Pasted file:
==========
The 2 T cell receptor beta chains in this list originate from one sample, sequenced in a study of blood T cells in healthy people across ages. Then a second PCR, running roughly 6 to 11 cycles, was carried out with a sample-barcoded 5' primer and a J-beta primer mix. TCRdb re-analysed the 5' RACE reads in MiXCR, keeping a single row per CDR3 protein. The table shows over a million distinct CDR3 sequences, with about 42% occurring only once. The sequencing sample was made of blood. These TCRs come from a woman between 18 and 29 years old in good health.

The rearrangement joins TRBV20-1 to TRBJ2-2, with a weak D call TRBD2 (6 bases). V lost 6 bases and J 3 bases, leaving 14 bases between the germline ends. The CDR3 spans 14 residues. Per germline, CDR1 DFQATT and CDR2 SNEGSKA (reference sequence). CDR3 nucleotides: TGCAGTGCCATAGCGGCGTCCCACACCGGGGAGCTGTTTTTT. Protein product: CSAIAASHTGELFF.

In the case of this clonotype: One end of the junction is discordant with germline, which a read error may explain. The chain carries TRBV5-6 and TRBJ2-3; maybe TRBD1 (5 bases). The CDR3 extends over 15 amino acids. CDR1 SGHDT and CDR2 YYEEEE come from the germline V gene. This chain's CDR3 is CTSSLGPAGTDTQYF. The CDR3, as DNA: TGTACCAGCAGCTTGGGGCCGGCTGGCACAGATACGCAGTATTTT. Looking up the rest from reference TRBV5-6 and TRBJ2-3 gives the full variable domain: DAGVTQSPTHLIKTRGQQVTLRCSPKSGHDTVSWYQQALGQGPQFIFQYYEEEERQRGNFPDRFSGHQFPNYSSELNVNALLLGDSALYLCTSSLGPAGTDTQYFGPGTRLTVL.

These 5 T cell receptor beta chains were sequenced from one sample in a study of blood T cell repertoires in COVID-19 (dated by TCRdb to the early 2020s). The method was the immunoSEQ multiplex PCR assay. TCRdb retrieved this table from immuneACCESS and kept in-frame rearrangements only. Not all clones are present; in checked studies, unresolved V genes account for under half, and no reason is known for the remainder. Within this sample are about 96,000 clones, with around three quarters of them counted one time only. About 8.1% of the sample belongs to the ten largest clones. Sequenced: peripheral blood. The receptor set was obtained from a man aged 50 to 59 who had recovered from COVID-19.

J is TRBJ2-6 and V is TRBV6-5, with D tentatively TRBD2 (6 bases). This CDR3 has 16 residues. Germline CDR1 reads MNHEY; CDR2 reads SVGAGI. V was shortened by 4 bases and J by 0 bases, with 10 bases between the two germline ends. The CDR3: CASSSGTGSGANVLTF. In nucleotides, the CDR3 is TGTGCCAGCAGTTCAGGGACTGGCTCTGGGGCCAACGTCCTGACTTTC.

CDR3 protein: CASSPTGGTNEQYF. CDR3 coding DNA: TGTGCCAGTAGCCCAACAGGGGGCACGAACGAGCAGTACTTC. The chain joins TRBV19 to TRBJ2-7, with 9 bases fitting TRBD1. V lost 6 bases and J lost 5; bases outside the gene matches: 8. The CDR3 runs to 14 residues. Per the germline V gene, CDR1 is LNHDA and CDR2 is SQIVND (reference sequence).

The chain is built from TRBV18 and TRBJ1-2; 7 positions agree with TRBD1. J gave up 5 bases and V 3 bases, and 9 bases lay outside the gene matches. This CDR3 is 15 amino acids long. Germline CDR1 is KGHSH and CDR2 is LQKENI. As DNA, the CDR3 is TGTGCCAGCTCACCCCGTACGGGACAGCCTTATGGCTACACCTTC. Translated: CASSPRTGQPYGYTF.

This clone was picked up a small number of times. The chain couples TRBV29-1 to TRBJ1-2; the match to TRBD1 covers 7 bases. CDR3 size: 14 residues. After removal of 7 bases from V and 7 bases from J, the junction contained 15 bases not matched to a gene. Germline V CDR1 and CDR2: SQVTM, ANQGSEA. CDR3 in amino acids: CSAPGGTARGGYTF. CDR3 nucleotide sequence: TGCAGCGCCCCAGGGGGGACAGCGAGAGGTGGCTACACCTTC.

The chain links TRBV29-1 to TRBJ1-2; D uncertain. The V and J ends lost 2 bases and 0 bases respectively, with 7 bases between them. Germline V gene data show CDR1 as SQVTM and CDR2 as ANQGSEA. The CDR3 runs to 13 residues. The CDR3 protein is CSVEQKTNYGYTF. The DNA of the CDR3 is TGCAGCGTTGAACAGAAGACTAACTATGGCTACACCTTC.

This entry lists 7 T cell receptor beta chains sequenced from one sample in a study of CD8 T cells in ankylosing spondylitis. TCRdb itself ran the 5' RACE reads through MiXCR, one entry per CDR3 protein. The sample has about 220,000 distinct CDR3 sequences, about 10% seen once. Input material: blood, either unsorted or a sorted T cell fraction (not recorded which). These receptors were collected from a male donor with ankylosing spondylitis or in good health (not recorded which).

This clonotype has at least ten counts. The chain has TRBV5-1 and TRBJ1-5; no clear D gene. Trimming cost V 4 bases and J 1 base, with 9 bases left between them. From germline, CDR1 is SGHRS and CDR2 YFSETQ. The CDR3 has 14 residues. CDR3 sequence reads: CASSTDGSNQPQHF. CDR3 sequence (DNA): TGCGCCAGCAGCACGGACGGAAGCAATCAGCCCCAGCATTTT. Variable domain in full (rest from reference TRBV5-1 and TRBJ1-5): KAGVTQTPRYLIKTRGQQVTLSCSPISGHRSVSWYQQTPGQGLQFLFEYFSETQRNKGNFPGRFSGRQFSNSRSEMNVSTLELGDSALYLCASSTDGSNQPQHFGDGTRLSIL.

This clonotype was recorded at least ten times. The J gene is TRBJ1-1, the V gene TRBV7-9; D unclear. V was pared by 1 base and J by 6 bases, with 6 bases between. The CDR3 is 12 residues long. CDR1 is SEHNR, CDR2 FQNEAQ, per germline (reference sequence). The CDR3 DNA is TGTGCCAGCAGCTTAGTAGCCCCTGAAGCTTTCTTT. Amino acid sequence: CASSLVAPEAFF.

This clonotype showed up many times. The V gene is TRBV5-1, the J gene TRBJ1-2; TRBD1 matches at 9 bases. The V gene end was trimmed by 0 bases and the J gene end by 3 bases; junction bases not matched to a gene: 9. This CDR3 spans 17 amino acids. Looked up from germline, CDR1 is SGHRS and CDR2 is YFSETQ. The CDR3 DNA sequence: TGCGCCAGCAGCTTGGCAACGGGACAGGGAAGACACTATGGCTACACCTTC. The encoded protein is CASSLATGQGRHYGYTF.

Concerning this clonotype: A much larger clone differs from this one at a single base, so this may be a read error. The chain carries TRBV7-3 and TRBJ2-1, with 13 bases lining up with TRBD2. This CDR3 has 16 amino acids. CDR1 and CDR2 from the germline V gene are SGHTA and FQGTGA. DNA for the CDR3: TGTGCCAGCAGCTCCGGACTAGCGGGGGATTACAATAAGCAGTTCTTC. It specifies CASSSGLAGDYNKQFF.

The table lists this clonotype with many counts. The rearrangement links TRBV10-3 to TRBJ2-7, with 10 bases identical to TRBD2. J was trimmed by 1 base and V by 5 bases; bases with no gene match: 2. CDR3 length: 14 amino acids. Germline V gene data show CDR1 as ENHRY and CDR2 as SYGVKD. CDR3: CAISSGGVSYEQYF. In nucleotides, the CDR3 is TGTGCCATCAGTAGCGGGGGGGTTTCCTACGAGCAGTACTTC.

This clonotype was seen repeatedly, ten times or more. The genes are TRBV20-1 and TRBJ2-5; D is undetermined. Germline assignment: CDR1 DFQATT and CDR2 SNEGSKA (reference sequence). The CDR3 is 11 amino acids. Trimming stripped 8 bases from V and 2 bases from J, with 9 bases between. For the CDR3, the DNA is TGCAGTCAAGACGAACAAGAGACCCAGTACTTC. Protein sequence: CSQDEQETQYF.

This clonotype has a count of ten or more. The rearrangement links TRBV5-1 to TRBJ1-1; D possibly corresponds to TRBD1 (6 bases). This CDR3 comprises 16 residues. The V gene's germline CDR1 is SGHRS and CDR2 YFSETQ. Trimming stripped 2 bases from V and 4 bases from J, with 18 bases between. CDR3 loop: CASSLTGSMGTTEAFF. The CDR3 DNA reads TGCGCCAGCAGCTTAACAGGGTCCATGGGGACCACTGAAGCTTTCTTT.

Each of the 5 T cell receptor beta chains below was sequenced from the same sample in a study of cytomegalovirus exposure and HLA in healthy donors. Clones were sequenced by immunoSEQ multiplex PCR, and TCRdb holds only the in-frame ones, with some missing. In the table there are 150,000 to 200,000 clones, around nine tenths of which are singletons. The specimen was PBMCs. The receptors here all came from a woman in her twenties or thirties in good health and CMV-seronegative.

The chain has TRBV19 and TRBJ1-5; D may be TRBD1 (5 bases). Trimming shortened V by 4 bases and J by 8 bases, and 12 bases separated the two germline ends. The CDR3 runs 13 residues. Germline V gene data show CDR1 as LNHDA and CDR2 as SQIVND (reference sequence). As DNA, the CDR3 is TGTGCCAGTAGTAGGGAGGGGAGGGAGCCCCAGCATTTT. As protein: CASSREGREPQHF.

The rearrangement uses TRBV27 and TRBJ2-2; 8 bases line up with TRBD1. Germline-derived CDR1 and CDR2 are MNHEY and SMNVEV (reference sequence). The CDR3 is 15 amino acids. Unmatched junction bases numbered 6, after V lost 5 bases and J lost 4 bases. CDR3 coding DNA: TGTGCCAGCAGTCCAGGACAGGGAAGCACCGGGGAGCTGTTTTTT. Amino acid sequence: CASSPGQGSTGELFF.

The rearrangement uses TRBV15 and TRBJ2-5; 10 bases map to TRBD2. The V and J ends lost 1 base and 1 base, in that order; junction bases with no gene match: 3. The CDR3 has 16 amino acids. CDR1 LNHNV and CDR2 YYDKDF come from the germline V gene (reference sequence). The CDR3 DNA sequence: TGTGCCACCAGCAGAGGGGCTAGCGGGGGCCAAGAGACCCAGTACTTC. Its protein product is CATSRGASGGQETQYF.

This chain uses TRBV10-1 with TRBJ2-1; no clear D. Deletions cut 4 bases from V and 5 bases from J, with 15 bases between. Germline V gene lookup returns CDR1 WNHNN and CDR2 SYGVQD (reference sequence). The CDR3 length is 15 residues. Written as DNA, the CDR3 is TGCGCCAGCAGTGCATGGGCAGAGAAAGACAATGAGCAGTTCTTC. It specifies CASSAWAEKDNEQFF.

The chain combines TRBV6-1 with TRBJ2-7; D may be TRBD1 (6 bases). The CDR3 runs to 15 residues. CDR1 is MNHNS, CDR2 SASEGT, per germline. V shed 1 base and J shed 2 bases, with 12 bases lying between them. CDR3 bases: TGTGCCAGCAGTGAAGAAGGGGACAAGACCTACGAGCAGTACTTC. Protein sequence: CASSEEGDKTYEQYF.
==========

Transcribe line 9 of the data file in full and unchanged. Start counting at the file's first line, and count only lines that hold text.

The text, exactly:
The chain links TRBV29-1 to TRBJ1-2; D uncertain. The V and J ends lost 2 bases and 0 bases respectively, with 7 bases between them. Germline V gene data show CDR1 as SQVTM and CDR2 as ANQGSEA. The CDR3 runs to 13 residues. The CDR3 protein is CSVEQKTNYGYTF. The DNA of the CDR3 is TGCAGCGTTGAACAGAAGACTAACTATGGCTACACCTTC.